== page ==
#5. Colonna Mediterranea -- Luqa, Malta
He. Hehehehehe. He he.
If you were a tiny island nation that wanted to honor the sea surrounding it -- you know, the very element that can destroy you any moment it goddamn chooses to -- what kind of monument would you make? I'm asking out of genuine curiosity because, according to Malta, the correct answer is DICK DICK DICK A HUGE TATTOOED SMURF DICK WHERE EVERYONE CAN SEE IT! AHAHAHAHA!
The man behind Colonna Mediterranea insists the piece packs no phallic qualities and thinks the members of the community who keep seeing it as a giant dong are just looking for a bone to pick. Even so, this majestic shaft often rubs people the wrong way. Locals have been raging hard on the column ever since it was erected, and its existence remains a throbbing issue that is considered a massive pain in the ass by many a critic.
#4. The Emancipation Memorial -- Washington, D.C.
Abraham Lincoln was a man with many occasionally conflicting faces: president, hero, corporate lawyer, superpowered wild man. However, the one thing no one will ever call him is an oppressor of slaves.
Well, no one except the very statue that is supposed to portray him in his role as the Great Emancipator.
"There, you're all free and whatever. Now emancipate some shine on my shoes."
Washington, D.C.'s Emancipation Memorial is decades older than the actual Lincoln Memorial. It was financed by a group of African-Americans who wanted to raise Lincoln a statue for windmill-punching slavery in the dick. However, in a particularly bullshit example of irony, the project ended up being supervised by a bunch of wealthy white men who took to the task with all the racial sensibility 1870 could muster. In an effort to save money, they ended up telling the sculptor to just combine a random Lincoln statue with a random slave statue, thus accidentally creating the unfortunate domination effect of the finished product.
#3. The Charles La Trobe Monument -- Melbourne, Australia
Here's one you may have seen floating around the Internet, usually right above a dozen comments screaming "Photoshopped!" It's a statue of Charles La Trobe, a man who is to Melbourne what George Washington is to America, located in front of the university bearing the dude's own name. The sculptor explains that it embodies "the notion that universities turn ideas on their heads."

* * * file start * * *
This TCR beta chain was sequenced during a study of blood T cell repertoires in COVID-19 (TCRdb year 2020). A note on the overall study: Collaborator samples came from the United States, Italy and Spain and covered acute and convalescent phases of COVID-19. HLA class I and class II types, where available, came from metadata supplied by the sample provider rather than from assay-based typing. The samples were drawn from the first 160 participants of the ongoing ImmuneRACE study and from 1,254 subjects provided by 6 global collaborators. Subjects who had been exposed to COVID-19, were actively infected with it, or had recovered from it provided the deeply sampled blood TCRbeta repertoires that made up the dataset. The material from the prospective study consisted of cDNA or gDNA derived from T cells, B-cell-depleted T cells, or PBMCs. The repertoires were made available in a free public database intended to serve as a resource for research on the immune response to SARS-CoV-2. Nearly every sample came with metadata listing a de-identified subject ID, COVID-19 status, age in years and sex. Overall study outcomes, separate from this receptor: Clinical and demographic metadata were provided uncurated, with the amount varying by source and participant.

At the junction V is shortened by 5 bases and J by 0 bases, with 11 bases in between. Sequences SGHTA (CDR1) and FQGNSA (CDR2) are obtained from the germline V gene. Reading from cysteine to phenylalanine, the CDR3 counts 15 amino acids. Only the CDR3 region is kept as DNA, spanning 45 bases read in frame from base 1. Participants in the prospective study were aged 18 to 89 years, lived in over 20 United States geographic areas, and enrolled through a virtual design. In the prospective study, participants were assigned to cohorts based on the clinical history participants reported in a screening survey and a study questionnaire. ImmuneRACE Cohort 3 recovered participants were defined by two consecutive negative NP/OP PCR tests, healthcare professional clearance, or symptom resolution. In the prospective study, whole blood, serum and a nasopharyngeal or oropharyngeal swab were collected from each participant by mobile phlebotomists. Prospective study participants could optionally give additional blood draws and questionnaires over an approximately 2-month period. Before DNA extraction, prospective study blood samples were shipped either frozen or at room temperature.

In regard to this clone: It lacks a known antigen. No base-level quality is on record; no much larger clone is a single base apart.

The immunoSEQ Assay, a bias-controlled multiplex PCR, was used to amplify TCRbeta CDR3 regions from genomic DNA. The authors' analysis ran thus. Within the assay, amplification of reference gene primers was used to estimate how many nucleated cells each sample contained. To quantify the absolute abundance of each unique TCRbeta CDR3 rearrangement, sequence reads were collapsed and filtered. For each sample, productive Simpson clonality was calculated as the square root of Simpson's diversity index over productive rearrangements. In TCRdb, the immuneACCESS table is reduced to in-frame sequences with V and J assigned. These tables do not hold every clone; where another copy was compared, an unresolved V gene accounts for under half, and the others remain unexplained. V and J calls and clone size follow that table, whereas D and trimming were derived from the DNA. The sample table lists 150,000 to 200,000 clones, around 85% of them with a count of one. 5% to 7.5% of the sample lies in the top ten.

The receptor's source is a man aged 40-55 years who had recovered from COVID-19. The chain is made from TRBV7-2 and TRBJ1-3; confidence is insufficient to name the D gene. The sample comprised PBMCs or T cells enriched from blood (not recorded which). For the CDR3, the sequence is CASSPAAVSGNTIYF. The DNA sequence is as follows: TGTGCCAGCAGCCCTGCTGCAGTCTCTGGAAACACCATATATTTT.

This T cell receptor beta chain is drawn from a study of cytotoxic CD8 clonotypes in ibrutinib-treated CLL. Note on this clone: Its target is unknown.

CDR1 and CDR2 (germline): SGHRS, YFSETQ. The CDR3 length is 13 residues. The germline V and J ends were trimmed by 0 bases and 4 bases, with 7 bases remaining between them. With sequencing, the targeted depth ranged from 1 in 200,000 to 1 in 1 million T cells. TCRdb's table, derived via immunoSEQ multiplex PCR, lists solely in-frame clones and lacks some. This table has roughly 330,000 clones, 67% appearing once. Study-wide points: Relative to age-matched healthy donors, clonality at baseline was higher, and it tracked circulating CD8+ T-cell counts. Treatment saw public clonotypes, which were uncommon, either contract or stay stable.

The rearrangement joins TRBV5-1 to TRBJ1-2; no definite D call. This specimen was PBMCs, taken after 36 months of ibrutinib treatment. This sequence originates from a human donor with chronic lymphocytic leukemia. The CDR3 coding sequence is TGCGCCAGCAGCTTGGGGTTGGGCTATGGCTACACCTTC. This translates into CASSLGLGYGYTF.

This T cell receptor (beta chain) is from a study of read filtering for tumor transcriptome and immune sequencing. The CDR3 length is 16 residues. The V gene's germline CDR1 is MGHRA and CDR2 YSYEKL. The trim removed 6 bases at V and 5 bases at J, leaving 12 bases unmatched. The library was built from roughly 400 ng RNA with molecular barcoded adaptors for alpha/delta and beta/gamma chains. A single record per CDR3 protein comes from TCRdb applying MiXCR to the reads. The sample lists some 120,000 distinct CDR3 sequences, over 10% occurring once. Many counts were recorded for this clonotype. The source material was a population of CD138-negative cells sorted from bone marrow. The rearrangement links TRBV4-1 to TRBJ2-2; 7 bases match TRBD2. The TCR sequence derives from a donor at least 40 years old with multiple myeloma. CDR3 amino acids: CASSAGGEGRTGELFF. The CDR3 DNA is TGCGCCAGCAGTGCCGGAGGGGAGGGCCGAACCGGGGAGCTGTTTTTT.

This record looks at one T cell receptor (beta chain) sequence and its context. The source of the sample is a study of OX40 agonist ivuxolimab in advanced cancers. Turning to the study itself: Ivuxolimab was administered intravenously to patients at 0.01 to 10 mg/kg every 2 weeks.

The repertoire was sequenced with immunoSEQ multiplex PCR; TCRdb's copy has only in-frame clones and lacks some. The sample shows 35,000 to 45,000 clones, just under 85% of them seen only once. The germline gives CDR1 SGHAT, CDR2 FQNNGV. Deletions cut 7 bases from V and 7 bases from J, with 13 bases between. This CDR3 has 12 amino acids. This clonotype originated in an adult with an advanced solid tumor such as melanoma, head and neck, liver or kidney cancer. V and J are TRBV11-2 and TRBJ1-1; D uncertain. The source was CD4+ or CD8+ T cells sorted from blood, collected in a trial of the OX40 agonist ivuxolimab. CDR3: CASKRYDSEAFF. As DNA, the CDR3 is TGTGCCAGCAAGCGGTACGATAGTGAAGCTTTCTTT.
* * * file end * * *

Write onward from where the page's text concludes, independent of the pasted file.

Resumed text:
#2. The George Vierheller Memorial Statue -- St. Louis, Missouri
Via College Humor
There really is no way to introduce this one in a way that is a) humorous and b) not going to get my May Walk in Public Without Supervision card confiscated. So let's all just acknowledge the fact that I had to image search this and shudder at the thought of all the keywords I had to use.
It's a statue of George "Mr. Zoo" Vierheller, the man who built the St. Louis Zoo virtually from scratch. The sculptor, uh, didn't quite understand the "animal lover" aspect of the man.
#1. Ehekarussell -- Nuremberg, Germany
16th century poet Hans Sachs once wrote an honest piece on the various aspects of marriage called "The Bittersweet Married Life." In 1984, a dude called Jurgen Weber revealed the fountain called Ehekarussell ("The Marriage Carousel"), a work inspired by this poem.
He might have gotten a little carried away.
When you look at the whole piece, you can sort of tell there's something slightly off about the fountain, but it still seems pretty unassuming for a #1 entry on a Cracked list. Let's look a little closer:
Via Wikimedia Commons
Also inspired by Sam Kinison.
What the shit? Are those prank figures some other artist sneaked in after the fountain was finished? Or was something lost in translation, and "marriage" actually meant "zombie smackdown" in 16th century Germany? Let's investigate further:
Fuck! That's actually worse. I'm not married myself, but I imagine the process does not include too many decomposing goat carcasses, unless of course you're doing it the way Nyarlathotep intended, with some good old-fashioned wife slavery:
OK, sculptor guy, we get it. It was not a nice divorce.
Special thanks to Jukka K. for his suggestions in this article. Follow Pauli Poisuo on Twitter.